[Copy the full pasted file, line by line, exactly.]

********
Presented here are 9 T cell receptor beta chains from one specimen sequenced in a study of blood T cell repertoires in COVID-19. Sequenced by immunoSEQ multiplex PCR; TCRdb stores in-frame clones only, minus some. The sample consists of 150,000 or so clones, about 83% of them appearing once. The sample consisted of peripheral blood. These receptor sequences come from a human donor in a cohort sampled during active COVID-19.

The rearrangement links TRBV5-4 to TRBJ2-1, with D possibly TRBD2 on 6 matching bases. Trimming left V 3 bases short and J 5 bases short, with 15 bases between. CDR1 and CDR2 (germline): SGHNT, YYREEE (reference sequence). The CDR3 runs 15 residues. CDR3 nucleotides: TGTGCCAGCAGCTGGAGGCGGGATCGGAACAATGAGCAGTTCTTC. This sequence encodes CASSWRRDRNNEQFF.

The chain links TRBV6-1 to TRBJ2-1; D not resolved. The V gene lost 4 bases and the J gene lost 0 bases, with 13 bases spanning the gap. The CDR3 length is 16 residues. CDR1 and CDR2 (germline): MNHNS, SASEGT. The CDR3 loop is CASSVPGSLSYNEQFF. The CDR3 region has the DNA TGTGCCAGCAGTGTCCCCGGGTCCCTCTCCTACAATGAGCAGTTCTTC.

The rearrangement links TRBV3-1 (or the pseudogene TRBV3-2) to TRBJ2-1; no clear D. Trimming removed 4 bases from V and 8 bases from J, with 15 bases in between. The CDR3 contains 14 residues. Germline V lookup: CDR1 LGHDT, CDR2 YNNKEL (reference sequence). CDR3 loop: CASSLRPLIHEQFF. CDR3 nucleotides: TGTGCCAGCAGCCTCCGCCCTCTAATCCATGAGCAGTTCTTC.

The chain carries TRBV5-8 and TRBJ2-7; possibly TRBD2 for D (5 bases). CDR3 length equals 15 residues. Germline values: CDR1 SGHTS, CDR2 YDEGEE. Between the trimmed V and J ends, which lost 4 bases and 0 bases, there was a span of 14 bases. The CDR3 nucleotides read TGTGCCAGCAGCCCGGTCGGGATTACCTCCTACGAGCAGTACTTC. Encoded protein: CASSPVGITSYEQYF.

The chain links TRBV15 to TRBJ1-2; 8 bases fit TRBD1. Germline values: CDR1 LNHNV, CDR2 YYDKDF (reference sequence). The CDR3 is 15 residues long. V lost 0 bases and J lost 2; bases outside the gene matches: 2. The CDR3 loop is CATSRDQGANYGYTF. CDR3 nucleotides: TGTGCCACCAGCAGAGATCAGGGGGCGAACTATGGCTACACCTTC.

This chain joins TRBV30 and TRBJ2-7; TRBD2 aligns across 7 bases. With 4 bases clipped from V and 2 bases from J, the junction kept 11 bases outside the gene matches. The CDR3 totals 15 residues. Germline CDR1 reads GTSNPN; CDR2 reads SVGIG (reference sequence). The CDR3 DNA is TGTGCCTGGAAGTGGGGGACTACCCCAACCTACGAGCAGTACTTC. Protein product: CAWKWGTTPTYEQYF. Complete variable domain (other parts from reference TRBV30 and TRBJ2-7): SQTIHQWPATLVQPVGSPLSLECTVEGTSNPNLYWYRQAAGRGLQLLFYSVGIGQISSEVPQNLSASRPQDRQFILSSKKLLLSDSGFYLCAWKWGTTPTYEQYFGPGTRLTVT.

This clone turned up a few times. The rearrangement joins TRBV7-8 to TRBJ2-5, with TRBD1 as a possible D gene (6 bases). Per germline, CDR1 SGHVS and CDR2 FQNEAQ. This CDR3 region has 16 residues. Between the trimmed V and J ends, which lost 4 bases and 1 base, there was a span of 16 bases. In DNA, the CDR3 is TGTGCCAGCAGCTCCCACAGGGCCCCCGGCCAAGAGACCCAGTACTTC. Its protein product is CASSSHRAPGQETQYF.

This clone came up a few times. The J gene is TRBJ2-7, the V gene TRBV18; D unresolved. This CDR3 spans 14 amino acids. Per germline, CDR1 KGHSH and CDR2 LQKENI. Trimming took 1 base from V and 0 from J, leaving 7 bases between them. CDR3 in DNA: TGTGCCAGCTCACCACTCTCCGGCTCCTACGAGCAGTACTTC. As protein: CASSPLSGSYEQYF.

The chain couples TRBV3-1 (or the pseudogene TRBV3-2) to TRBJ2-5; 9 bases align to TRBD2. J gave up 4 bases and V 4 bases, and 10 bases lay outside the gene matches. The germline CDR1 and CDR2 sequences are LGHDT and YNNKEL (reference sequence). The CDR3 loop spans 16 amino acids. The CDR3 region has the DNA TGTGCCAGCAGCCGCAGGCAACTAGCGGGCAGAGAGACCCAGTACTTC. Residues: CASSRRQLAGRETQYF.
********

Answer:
Presented here are 9 T cell receptor beta chains from one specimen sequenced in a study of blood T cell repertoires in COVID-19. Sequenced by immunoSEQ multiplex PCR; TCRdb stores in-frame clones only, minus some. The sample consists of 150,000 or so clones, about 83% of them appearing once. The sample consisted of peripheral blood. These receptor sequences come from a human donor in a cohort sampled during active COVID-19.

The rearrangement links TRBV5-4 to TRBJ2-1, with D possibly TRBD2 on 6 matching bases. Trimming left V 3 bases short and J 5 bases short, with 15 bases between. CDR1 and CDR2 (germline): SGHNT, YYREEE (reference sequence). The CDR3 runs 15 residues. CDR3 nucleotides: TGTGCCAGCAGCTGGAGGCGGGATCGGAACAATGAGCAGTTCTTC. This sequence encodes CASSWRRDRNNEQFF.

The chain links TRBV6-1 to TRBJ2-1; D not resolved. The V gene lost 4 bases and the J gene lost 0 bases, with 13 bases spanning the gap. The CDR3 length is 16 residues. CDR1 and CDR2 (germline): MNHNS, SASEGT. The CDR3 loop is CASSVPGSLSYNEQFF. The CDR3 region has the DNA TGTGCCAGCAGTGTCCCCGGGTCCCTCTCCTACAATGAGCAGTTCTTC.

The rearrangement links TRBV3-1 (or the pseudogene TRBV3-2) to TRBJ2-1; no clear D. Trimming removed 4 bases from V and 8 bases from J, with 15 bases in between. The CDR3 contains 14 residues. Germline V lookup: CDR1 LGHDT, CDR2 YNNKEL (reference sequence). CDR3 loop: CASSLRPLIHEQFF. CDR3 nucleotides: TGTGCCAGCAGCCTCCGCCCTCTAATCCATGAGCAGTTCTTC.

The chain carries TRBV5-8 and TRBJ2-7; possibly TRBD2 for D (5 bases). CDR3 length equals 15 residues. Germline values: CDR1 SGHTS, CDR2 YDEGEE. Between the trimmed V and J ends, which lost 4 bases and 0 bases, there was a span of 14 bases. The CDR3 nucleotides read TGTGCCAGCAGCCCGGTCGGGATTACCTCCTACGAGCAGTACTTC. Encoded protein: CASSPVGITSYEQYF.

The chain links TRBV15 to TRBJ1-2; 8 bases fit TRBD1. Germline values: CDR1 LNHNV, CDR2 YYDKDF (reference sequence). The CDR3 is 15 residues long. V lost 0 bases and J lost 2; bases outside the gene matches: 2. The CDR3 loop is CATSRDQGANYGYTF. CDR3 nucleotides: TGTGCCACCAGCAGAGATCAGGGGGCGAACTATGGCTACACCTTC.

This chain joins TRBV30 and TRBJ2-7; TRBD2 aligns across 7 bases. With 4 bases clipped from V and 2 bases from J, the junction kept 11 bases outside the gene matches. The CDR3 totals 15 residues. Germline CDR1 reads GTSNPN; CDR2 reads SVGIG (reference sequence). The CDR3 DNA is TGTGCCTGGAAGTGGGGGACTACCCCAACCTACGAGCAGTACTTC. Protein product: CAWKWGTTPTYEQYF. Complete variable domain (other parts from reference TRBV30 and TRBJ2-7): SQTIHQWPATLVQPVGSPLSLECTVEGTSNPNLYWYRQAAGRGLQLLFYSVGIGQISSEVPQNLSASRPQDRQFILSSKKLLLSDSGFYLCAWKWGTTPTYEQYFGPGTRLTVT.

This clone turned up a few times. The rearrangement joins TRBV7-8 to TRBJ2-5, with TRBD1 as a possible D gene (6 bases). Per germline, CDR1 SGHVS and CDR2 FQNEAQ. This CDR3 region has 16 residues. Between the trimmed V and J ends, which lost 4 bases and 1 base, there was a span of 16 bases. In DNA, the CDR3 is TGTGCCAGCAGCTCCCACAGGGCCCCCGGCCAAGAGACCCAGTACTTC. Its protein product is CASSSHRAPGQETQYF.

This clone came up a few times. The J gene is TRBJ2-7, the V gene TRBV18; D unresolved. This CDR3 spans 14 amino acids. Per germline, CDR1 KGHSH and CDR2 LQKENI. Trimming took 1 base from V and 0 from J, leaving 7 bases between them. CDR3 in DNA: TGTGCCAGCTCACCACTCTCCGGCTCCTACGAGCAGTACTTC. As protein: CASSPLSGSYEQYF.

The chain couples TRBV3-1 (or the pseudogene TRBV3-2) to TRBJ2-5; 9 bases align to TRBD2. J gave up 4 bases and V 4 bases, and 10 bases lay outside the gene matches. The germline CDR1 and CDR2 sequences are LGHDT and YNNKEL (reference sequence). The CDR3 loop spans 16 amino acids. The CDR3 region has the DNA TGTGCCAGCAGCCGCAGGCAACTAGCGGGCAGAGAGACCCAGTACTTC. Residues: CASSRRQLAGRETQYF.